Like so much in Japan, every prefecture and region in Japan has different rules, requirements, and most importantly customs in regards to housing and real estate. Like politics, all real estate is local. In addition to this, any given contract will have variations. The particulars of yours will be stipulated in the contract you signed. If you have forgotten the details you should refer back to the contract paperwork for clarification.
Renewing a housing contract depends heavily on the contract itself, but there are two types of contract common in Japan that you should be aware of. Your real estate agent is required to point out the type and details of your housing contract, in excruciating detail, when you sign the lease. If you have forgotten the details of your specific housing contract you should refer back to your contract paperwork; it will be spelled out there. Most likely, it will be one of the two following types of contract.
The first type of housing lease contract is a 2-year agreement in which the term automatically renews every 2 years unless a cancellation notice is submitted. The contract simply be renewed for another 2 years with no requirements placed on the lessee (tenant), and no paper work to be done. You will wake up one morning under a new contract, like magic!
In some cases, the renewal may require the tenant pay a fee at renewal time, usually between a half and a full month’s rent. If a fee is required it will be stipulated in the contract and the lessor (landlord) will contact you with a bill.
Automatic renewal contracts are the most common type of contract in Japan generally,but are uncommon in either Tokyo or Yokohama. If a contract in Tokyo or Yokohama IS an automatically renewing, it will almost certainly require a renewal fee.
In contrast, nearly all contracts signed in Nagoya WILL be automatically renewing, and will NOT require a renewal fee.
The second type of housing lease contract is a fixed term contract. Extending an agreement with a fixed term is a bit more involved. Fixed term contracts have a “hard stop” at the expiration date, and when the tenant is nearing the end of the agreement a renegotiation of the contract will be required (initiated by the tenant) to extend it; likely for another fixed term.
If the tenant and landlord agree on new terms, the tenant will need to sign a new housing lease agreement to renew their contract. In some cases, the renewal may require the tenant pay a fee, usually between a half and a full month’s rent.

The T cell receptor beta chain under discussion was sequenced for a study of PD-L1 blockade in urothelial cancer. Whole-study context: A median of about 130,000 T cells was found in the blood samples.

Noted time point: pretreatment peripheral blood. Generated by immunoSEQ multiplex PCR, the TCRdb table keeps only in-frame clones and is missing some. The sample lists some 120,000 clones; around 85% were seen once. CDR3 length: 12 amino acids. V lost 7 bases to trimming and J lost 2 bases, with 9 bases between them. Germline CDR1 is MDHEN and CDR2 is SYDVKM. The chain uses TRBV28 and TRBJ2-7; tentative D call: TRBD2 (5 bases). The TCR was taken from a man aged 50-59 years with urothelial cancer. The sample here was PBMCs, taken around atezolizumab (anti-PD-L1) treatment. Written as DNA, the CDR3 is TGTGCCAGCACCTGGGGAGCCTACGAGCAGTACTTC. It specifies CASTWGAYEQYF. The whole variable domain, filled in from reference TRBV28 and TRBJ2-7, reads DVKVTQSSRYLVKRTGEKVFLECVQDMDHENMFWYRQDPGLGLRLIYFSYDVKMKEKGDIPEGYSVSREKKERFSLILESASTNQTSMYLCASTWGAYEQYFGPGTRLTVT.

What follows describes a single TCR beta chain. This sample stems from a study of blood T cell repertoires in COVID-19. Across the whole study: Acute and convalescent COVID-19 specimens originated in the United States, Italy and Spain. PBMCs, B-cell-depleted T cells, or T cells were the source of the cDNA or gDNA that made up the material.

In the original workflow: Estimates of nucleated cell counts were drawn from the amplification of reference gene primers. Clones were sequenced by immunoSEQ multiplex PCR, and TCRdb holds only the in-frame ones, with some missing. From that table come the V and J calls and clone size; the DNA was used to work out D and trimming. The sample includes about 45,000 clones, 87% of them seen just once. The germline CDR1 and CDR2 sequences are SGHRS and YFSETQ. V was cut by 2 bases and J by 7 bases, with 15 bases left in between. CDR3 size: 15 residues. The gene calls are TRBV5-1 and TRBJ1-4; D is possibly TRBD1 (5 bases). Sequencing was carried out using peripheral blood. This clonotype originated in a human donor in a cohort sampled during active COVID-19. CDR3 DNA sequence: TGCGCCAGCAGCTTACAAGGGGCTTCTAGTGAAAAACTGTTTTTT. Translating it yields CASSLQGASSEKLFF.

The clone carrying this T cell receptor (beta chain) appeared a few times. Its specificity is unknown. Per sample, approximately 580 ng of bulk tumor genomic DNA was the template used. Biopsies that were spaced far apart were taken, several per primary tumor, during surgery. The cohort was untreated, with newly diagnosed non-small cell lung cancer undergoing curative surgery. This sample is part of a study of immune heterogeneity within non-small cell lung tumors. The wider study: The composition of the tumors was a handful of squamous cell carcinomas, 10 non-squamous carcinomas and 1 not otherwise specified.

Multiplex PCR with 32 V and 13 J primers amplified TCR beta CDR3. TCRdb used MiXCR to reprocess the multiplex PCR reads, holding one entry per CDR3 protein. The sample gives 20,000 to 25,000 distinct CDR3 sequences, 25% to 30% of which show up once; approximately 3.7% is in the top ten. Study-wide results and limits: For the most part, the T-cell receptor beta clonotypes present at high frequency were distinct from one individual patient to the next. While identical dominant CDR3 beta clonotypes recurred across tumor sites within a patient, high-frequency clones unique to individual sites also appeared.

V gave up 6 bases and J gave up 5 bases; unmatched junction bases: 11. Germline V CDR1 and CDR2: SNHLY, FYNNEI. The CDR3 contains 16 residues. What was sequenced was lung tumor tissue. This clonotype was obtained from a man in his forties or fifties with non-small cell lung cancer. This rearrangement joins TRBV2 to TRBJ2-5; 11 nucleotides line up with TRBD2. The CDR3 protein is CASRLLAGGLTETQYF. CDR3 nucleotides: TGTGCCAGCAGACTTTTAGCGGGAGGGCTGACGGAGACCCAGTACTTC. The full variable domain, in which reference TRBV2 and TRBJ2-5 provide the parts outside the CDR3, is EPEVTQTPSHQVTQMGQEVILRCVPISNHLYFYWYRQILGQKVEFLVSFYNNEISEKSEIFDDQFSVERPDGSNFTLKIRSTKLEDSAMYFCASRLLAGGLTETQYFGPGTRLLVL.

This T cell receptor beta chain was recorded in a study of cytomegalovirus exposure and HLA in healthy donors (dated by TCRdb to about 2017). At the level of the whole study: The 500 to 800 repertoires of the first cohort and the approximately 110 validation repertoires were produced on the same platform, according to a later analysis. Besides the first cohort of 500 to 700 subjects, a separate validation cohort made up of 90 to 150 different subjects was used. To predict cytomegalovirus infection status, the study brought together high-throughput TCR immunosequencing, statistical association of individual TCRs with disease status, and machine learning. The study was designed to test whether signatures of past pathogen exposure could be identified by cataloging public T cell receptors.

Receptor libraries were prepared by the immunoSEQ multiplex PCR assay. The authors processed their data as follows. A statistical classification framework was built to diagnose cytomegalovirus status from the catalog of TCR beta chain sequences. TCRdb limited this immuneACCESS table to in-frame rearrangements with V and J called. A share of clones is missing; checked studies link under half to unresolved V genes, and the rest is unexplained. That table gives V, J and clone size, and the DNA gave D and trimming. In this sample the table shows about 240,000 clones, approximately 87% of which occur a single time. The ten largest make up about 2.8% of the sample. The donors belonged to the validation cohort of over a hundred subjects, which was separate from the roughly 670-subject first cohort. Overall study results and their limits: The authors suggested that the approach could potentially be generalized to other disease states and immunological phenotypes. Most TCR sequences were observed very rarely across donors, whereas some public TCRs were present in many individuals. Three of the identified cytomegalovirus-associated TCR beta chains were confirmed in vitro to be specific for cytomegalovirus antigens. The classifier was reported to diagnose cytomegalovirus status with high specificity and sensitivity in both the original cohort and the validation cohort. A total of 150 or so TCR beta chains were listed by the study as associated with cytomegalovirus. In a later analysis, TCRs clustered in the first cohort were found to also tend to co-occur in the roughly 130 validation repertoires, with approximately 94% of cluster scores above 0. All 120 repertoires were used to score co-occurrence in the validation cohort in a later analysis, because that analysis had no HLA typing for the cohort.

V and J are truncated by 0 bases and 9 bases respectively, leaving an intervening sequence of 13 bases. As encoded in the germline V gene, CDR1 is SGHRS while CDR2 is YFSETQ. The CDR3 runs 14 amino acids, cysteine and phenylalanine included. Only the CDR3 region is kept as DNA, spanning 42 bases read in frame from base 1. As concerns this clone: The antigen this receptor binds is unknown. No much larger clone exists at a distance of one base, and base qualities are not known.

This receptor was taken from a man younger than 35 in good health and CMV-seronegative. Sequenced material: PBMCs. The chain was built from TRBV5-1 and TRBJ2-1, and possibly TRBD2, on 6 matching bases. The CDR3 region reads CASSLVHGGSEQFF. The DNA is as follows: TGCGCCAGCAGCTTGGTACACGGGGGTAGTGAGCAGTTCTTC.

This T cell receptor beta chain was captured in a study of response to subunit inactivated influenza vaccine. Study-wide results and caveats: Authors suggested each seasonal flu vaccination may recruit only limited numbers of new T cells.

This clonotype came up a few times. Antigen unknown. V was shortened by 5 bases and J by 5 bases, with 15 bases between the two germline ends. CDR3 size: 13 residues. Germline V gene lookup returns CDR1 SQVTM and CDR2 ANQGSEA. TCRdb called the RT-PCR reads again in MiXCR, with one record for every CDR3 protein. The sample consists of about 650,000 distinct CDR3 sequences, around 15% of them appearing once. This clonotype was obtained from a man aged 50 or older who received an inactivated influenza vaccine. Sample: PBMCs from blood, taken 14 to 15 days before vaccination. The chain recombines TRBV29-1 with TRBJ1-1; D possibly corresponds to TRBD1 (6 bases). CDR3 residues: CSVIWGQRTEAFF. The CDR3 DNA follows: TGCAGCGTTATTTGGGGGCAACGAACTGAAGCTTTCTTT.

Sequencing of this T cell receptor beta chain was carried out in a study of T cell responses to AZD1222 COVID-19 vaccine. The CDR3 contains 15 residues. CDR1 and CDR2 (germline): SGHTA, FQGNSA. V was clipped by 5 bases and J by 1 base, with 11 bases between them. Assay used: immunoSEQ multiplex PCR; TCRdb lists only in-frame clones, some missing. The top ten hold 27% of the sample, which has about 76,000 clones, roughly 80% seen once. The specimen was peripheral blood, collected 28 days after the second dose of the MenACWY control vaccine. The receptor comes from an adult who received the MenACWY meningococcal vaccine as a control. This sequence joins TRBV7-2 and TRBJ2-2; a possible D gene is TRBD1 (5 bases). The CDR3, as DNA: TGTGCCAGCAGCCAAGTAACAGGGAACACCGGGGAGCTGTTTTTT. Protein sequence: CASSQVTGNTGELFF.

These types of contracts are very common, if not the standard contract, in Tokyo and Yokohama. One exception to this is the high end market, say over 400,000 yen per month in rent, where automatic renewals are more prevalent.
All this, and potentially much more, will be stipulated in the contract you signed. If you have forgotten the details of your housing contract you should refer back to your contract paperwork.
In general, 2-year leases, whether fixed or automatically renewing, can be cancelled at any time with 30 days’ notice within either the first or subsequent lease term. There is usually no fee associated with terminating a lease early if the proper notice is given in this case. Other arrangements are out there, but they are far less common.
Tokyo is a notable exception to this general rule in Japan. Tokyo contracts tend to require 60 days notice of intent to vacate, again either within the first or subsequent lease term. There is still generally no fee associated with terminating a lease early with proper notice.
For corporate HR supporting an expat in Japan, there is often an interest in simply rolling over an existing lease agreement signed for an outgoing expat to an incoming expat who is taking their place. This may be possible, but only if the housing lease agreement is signed by the company and the lessor allows the change in tenant.
A change of tenant, where the Lessee name on the housing lease agreement actually changes is not permitted, as this would require a whole new housing lease agreement, review, etc.
If the housing lease agreement is signed by the company, there are a number of possible scenarios depending entirely on the details of the contract. If there is a restriction, it will be noted on the housing lease agreement. If there are no outright restrictions, relevant clauses may still exist that must be considered.
The following scenarios may be relevant: